According to reviews, this weekend’s release of ‘In the Heart of the Sea’ may not be quite the whale of a tale director Ron Howard intended. When you get a hankering for historical action or adventure set in the 19th Century or earlier, what movies do you go to?
M. Enois Duarte
Micheal Mann’s 1992 classic ‘The Last of the Mohicans‘ is a remarkable visual masterpiece when viewed from the context of what the filmmakers were trying to achieve. In my humble opinion, they realized their vision in stunning fashion, transforming a somewhat forgotten book that really amounts to cheap, melodramatic pop fiction into what can only be described as moving piece of art.
The film serves as a great example of why books and motion pictures can’t be adequately compared, except in the most trivial terms. James Fenimore Cooper’s original novel is frankly terrible, but Mann’s adaptation is superior in practically every way. Not only is the story greatly improved, Dante Spinotti’s photography is astonishingly gorgeous. Nearly every frame looks like 19th Century American Romantic paintings. Then there’s the hauntingly poignant score by Trevor Jones and Randy Edelman with seemingly simple motifs that effectively pull at my heart strings every time I hear it. It’s a magnificent piece of cinema and easily ranks as one my all-time favorite historical adventure films.
It almost feels like cheating to say ‘Spartacus‘, because the film is so ripe with fascinating aspects and multi-layered scenes. It’s Kubrick, but at the same time it’s not, and that makes it even more accessible.
Because ‘Spartacus’ is one of those movies so good it could be the answer to the majority of Roundtable questions, I’m going to offer up ‘A Man for All Seasons‘. Having studied the film and the play, I can’t help but think of it as historical drama, or even just drama. Not a TV series kind of drama, but the allegorical kind, the kind portrayed in ‘The Seventh Seal’. As a viewer, you likely know that King Henry VIII got his way, but somehow, the events are not altogether fatalistic. No doubt, the portrayal of Thomas More as clever and principled, but ultimately adhering to the latter characteristic, must have had its corollary (or lack thereof) in the British world of the 1950s. I’m certain that astute viewers will continue to find that for years to come.
The widest that ‘The Assassination of Jesse James by the Coward Robert Ford‘ ever expanded into Utah was a solitary screen at a crappy art house in a mall whose business tanked following a mass shooting. Determined to see it on the big screen, I went by myself to the last showing on the last day of its small and short Utah run. From its mesmerizing score and warm voiceover, to its brilliant cast of wonderful actors and gorgeous cinematography, the film won me over. Its lengthy runtime blew by. Each time that I’ve watched it since, it’s kept me attached for every minute.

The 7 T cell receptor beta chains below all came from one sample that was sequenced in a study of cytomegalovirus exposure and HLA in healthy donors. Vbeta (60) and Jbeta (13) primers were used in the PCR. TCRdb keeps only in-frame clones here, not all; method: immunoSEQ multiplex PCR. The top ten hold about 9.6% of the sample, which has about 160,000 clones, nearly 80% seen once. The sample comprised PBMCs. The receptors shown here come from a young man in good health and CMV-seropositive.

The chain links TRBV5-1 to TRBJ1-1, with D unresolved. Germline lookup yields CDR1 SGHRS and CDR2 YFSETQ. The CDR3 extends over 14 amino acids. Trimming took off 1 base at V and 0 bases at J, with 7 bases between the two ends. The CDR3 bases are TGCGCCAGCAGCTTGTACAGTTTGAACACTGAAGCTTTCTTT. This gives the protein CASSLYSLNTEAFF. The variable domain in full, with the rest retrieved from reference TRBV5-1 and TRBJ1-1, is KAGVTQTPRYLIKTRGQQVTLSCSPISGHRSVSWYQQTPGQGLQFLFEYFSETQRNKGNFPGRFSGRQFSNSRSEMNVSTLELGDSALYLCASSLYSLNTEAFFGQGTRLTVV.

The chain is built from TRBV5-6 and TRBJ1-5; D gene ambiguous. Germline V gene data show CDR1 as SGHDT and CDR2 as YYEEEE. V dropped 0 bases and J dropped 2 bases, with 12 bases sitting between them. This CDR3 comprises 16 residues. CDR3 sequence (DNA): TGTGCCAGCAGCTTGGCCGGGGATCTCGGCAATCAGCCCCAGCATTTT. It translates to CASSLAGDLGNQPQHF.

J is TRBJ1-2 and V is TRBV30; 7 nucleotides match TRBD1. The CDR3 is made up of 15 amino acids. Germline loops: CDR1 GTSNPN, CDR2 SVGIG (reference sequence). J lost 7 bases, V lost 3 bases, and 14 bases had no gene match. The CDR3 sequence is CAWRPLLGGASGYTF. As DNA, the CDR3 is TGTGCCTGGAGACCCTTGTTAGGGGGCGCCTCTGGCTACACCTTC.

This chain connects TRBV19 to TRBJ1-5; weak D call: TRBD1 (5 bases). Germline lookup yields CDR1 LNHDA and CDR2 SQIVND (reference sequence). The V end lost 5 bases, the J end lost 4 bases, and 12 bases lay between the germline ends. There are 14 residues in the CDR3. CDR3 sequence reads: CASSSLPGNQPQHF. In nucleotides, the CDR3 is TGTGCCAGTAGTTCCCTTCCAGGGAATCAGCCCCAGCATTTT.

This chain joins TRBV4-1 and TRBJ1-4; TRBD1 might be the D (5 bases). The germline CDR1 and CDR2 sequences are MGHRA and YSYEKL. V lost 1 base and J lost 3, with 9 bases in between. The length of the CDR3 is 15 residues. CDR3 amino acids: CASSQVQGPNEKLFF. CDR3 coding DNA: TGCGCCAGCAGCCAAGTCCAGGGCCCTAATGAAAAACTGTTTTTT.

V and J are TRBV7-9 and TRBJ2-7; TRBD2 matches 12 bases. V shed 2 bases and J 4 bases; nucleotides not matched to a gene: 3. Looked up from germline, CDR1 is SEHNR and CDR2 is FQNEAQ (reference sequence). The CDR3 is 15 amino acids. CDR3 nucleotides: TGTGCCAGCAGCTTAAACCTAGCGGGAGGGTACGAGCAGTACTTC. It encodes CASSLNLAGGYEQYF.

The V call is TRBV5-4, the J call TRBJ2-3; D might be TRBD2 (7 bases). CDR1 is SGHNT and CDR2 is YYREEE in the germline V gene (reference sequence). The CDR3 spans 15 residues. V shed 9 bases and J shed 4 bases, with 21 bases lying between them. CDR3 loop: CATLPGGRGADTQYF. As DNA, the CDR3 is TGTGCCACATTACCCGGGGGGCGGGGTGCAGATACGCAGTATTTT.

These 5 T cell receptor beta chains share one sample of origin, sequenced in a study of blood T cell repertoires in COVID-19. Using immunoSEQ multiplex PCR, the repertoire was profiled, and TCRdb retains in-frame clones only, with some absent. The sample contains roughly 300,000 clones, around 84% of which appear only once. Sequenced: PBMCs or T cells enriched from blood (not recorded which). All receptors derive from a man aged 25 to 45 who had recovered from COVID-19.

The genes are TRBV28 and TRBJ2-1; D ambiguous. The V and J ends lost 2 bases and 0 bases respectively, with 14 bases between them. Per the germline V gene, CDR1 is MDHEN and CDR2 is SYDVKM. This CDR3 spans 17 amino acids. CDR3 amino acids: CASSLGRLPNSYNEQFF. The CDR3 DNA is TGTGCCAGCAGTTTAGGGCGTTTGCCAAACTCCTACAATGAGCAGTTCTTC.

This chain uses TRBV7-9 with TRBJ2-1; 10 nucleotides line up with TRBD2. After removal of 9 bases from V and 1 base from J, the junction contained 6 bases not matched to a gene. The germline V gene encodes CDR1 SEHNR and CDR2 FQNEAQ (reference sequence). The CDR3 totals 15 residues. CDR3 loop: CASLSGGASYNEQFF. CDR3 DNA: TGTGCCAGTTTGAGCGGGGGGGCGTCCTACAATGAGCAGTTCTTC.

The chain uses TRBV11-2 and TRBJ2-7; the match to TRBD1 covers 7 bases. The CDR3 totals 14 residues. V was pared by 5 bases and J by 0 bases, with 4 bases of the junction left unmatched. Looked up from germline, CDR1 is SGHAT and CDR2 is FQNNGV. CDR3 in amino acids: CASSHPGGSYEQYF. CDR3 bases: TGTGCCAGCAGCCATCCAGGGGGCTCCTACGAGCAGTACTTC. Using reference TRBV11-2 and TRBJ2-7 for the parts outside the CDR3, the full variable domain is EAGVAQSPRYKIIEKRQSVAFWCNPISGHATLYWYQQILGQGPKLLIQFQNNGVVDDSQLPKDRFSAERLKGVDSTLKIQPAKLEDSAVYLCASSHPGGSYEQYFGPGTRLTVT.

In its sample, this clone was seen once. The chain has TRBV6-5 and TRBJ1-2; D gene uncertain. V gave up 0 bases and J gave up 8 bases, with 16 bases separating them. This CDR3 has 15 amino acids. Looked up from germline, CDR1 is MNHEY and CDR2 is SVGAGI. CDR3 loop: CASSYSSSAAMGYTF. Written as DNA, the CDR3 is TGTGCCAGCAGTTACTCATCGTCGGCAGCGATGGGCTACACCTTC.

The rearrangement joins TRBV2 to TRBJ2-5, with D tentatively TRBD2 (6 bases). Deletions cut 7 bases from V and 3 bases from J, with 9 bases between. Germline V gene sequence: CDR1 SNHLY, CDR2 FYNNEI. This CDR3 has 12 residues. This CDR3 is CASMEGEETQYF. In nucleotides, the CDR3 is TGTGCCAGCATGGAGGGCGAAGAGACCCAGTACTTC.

Chris Boylan (Big Picture Big Sound)
For historical fiction set earlier than the 19th Century, I can’t just pick one. There are too many to choose from! Two that I really enjoy are variations on the classic underdog story of a single man battling against a tyrannical government in the face of overwhelming odds. Those would be ‘Gladiator’ and ‘Braveheart’. Both of these films may have significant issues as far as historical accuracy, but they definitely get my juices flowing.
The scene in ‘Gladiator‘ where Russell Crowe’s lead character reveals his true identity to the emperor gives me goosebumps. And the emperor’s edict to entertain (or really to distract) the masses with mindless violent competitions reminds me of our own society’s fascination with trivial pursuits such as professional sports and the Kardashians, while important social and political issues are ignored or given short shrift.
In ‘Braveheart‘, it’s that plain unadulterated righteous indignation that fires me up. Faced with an occupying horde (British invaders in Scotland), William Wallace (Mel Gibson) rallies the locals into fighting back, and actually makes some serious headway against his enemies until being sold out by greedy traitorous lords. The battles can be a bit gruesome (maybe this wasn’t the best choice to share with my then 10-year-old son) but there’s also comic relief, provided mostly by members of my own tribe (the Irish, that is). It’s a powerful story, well told. If you want to watch virtually the same movie, but set in revolutionary America, see ‘The Patriot’.
Another fun historical adventure that I enjoyed seeing in a theater back in the early 1980s and still enjoy watching at home (though the Blu-ray is far from perfect) is ‘Excalibur‘. John Boorman’s take on Arthurian legend wasn’t exactly critically acclaimed, but I like how he handled the natural and supernatural story elements. I even like Merlin’s metal skull cap in place of the traditional pointy wizard hat. Arthur’s awakening and ride out to battle near the end of the film to the tune of Orff’s “O Fortuna” (Carmina Burana) is another one of those goosebump moments for me. A young Helen Mirren plays a deliciously evil step-sister/sorceress Morgana. And look carefully for early appearances by Patrick Stewart and Liam Neeson as knights. (Don’t blink or you might miss them.)
Based on the 20-volume book series by author Patrick O’Brian, Peter Weir’s extraordinary historical naval drama ‘Master and Commander: The Far Side of the World‘ accomplishes the nearly impossible task of seamlessly blending the plots, characters and other specific details of several novels into one coherent narrative. Although it only has two significant action scenes, both are stunning, and the depiction of the details of shipboard life at sea during the early 1800s are equally fascinating. The film is among the best that Hollywood can offer, a perfect blend of expensive production values matched with a story worthy of their effort.
What are some of your favorite historical adventure films? Tell us in the Comments.